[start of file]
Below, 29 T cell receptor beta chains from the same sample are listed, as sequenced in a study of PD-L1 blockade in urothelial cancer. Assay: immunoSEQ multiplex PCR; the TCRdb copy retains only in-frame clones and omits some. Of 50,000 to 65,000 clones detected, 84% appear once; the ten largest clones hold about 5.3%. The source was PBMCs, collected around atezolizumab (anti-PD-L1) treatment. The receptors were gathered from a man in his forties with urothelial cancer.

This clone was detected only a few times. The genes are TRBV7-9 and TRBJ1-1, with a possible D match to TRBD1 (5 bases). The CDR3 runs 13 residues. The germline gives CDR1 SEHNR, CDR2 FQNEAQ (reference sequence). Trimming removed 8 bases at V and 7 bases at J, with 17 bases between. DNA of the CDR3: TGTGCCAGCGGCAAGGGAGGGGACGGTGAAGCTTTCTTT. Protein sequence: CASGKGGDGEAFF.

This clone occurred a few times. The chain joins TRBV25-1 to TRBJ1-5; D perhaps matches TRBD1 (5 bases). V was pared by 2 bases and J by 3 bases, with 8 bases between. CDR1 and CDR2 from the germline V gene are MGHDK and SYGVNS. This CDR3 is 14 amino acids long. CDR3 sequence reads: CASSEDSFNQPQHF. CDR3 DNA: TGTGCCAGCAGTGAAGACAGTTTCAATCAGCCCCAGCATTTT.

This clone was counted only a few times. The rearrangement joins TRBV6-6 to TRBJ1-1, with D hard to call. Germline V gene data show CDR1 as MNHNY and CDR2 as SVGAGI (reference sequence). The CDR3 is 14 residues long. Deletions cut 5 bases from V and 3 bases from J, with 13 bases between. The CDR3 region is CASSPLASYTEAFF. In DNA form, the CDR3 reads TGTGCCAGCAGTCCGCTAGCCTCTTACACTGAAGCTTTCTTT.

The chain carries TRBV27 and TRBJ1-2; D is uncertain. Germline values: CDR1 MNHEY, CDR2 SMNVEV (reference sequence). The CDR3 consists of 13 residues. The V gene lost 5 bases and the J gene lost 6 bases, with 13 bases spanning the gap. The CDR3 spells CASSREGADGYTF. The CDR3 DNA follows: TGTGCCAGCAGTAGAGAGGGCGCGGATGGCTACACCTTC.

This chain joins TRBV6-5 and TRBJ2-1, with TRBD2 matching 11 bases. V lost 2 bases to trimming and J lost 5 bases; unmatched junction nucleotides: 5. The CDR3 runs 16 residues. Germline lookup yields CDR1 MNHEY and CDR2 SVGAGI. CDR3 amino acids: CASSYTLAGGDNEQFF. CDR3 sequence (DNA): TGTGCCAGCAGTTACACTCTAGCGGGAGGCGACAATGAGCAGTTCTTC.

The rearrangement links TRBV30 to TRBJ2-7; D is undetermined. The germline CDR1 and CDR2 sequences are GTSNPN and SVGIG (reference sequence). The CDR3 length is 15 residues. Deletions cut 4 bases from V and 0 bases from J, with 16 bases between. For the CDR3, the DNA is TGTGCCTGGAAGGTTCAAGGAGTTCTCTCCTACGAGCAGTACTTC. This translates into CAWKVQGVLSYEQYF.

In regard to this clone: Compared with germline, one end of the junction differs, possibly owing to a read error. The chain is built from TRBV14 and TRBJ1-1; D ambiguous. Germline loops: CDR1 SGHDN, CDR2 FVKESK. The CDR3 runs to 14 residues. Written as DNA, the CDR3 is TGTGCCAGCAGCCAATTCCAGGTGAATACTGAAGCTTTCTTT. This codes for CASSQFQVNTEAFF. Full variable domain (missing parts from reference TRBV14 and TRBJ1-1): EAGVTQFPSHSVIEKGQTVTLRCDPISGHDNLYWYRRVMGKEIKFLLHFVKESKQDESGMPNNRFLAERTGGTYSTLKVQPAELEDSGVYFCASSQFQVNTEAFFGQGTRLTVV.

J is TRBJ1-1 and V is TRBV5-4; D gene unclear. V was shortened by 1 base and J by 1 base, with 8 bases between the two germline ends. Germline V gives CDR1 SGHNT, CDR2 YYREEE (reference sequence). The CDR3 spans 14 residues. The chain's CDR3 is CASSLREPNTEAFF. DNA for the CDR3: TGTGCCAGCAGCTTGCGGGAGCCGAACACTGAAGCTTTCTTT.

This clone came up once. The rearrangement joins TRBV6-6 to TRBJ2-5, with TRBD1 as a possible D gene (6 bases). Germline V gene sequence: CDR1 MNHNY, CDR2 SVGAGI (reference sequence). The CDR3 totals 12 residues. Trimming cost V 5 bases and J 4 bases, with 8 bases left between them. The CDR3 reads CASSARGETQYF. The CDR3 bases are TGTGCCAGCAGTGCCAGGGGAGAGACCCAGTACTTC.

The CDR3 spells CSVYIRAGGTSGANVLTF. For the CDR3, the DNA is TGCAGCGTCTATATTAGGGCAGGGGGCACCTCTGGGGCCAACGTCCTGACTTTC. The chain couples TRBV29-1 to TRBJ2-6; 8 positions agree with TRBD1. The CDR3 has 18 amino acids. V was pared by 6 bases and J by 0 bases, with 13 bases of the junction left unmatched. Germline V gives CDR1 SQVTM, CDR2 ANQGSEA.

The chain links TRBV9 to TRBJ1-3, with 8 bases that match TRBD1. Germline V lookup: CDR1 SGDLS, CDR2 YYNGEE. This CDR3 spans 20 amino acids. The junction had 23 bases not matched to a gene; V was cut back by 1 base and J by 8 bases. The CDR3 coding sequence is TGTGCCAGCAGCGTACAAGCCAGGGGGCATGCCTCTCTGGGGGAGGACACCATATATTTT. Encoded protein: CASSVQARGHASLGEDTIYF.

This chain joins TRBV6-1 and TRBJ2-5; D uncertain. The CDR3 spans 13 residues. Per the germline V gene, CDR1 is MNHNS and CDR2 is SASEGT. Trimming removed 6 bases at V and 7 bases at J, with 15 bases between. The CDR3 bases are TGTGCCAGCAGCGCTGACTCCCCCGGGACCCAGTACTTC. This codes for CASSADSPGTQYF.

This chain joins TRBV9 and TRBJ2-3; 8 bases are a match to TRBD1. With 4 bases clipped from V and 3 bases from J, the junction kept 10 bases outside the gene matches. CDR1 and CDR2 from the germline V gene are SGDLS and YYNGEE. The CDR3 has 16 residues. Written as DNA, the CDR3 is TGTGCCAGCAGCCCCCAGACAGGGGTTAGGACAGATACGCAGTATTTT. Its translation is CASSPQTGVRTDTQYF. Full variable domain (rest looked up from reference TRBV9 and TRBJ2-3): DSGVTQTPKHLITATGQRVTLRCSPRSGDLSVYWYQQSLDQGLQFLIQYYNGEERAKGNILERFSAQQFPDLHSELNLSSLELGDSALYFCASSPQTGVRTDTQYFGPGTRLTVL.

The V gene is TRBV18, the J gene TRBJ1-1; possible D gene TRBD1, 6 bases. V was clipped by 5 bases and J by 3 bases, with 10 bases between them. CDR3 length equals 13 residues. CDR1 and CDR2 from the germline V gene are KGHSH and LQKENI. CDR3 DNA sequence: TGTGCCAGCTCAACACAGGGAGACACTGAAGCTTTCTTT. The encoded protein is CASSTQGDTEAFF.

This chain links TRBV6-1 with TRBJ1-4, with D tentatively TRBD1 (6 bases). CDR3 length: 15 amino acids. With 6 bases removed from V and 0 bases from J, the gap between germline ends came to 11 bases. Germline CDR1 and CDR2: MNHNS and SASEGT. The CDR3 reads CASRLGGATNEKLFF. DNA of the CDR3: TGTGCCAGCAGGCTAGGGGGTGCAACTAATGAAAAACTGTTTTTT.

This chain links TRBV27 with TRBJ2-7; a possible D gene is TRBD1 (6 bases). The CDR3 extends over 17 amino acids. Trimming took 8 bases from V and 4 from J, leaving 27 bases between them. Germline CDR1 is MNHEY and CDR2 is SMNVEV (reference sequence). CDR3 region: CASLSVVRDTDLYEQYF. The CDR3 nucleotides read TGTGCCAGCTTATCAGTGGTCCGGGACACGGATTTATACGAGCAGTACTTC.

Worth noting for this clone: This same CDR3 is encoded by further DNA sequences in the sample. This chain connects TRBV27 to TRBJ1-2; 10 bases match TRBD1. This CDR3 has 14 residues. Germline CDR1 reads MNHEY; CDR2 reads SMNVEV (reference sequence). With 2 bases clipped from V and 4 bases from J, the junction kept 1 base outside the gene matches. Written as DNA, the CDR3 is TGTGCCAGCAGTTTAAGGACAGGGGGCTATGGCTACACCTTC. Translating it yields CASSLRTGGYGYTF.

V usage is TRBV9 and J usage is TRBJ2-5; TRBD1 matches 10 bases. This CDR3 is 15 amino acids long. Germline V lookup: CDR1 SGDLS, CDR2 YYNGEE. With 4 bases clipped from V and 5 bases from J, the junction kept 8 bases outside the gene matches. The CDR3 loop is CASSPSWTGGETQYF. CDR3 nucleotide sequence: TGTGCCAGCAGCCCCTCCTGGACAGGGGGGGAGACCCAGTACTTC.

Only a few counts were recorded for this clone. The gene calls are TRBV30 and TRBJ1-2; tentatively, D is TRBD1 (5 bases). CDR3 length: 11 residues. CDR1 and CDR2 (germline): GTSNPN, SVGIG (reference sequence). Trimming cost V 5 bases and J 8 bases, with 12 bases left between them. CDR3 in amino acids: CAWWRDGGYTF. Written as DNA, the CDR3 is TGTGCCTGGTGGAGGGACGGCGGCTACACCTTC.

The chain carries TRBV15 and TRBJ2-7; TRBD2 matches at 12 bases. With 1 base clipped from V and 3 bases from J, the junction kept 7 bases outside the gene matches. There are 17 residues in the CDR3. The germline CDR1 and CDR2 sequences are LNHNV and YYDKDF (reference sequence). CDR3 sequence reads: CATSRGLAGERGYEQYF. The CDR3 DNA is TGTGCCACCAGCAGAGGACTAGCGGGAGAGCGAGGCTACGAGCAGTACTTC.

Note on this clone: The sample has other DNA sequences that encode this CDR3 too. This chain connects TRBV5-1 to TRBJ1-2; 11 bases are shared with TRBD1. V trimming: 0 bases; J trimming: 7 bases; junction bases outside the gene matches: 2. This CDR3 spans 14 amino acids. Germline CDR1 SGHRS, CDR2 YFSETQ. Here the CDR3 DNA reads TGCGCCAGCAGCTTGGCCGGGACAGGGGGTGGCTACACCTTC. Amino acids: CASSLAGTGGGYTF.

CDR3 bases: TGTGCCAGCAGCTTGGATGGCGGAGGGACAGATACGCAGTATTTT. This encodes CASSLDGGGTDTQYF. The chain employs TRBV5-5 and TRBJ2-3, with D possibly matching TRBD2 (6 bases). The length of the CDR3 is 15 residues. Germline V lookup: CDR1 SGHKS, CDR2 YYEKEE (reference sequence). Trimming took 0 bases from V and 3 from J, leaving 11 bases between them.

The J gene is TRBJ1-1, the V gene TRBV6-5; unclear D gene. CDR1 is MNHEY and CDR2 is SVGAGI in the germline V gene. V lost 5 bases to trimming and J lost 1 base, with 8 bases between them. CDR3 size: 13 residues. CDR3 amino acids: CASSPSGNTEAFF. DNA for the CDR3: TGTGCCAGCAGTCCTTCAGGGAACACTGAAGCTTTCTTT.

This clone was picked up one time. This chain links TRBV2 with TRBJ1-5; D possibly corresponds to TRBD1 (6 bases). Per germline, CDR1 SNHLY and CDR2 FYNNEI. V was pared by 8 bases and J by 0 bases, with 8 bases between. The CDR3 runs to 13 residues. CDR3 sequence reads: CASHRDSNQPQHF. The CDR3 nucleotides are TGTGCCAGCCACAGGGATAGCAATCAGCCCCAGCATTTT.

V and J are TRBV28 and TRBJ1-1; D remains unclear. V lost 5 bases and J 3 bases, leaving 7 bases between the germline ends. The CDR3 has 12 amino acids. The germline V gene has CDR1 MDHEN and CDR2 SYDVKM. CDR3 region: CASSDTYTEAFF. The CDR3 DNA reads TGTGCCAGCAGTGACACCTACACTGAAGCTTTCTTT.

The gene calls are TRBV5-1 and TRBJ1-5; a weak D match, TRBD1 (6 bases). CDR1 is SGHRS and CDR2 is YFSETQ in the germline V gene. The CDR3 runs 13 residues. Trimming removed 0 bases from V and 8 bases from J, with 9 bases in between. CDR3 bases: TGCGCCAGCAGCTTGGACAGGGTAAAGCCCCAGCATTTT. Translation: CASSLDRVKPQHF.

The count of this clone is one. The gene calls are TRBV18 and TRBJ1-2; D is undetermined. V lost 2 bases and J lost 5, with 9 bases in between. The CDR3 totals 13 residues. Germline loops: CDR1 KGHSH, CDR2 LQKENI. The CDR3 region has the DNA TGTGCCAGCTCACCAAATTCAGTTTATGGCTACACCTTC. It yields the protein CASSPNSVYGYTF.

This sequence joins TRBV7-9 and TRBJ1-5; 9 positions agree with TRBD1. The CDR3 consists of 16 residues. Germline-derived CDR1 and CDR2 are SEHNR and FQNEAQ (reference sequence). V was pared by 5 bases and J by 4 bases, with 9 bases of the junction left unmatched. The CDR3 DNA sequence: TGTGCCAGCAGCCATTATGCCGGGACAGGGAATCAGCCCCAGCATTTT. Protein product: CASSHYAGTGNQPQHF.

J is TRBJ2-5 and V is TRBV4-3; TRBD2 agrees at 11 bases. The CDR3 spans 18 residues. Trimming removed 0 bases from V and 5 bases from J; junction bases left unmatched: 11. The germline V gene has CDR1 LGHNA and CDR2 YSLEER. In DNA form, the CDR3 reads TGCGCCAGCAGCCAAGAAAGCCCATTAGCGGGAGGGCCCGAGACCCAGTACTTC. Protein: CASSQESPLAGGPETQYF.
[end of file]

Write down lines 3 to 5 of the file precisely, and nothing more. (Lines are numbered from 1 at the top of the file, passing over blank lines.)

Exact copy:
This clone occurred a few times. The chain joins TRBV25-1 to TRBJ1-5; D perhaps matches TRBD1 (5 bases). V was pared by 2 bases and J by 3 bases, with 8 bases between. CDR1 and CDR2 from the germline V gene are MGHDK and SYGVNS. This CDR3 is 14 amino acids long. CDR3 sequence reads: CASSEDSFNQPQHF. CDR3 DNA: TGTGCCAGCAGTGAAGACAGTTTCAATCAGCCCCAGCATTTT.

This clone was counted only a few times. The rearrangement joins TRBV6-6 to TRBJ1-1, with D hard to call. Germline V gene data show CDR1 as MNHNY and CDR2 as SVGAGI (reference sequence). The CDR3 is 14 residues long. Deletions cut 5 bases from V and 3 bases from J, with 13 bases between. The CDR3 region is CASSPLASYTEAFF. In DNA form, the CDR3 reads TGTGCCAGCAGTCCGCTAGCCTCTTACACTGAAGCTTTCTTT.

The chain carries TRBV27 and TRBJ1-2; D is uncertain. Germline values: CDR1 MNHEY, CDR2 SMNVEV (reference sequence). The CDR3 consists of 13 residues. The V gene lost 5 bases and the J gene lost 6 bases, with 13 bases spanning the gap. The CDR3 spells CASSREGADGYTF. The CDR3 DNA follows: TGTGCCAGCAGTAGAGAGGGCGCGGATGGCTACACCTTC.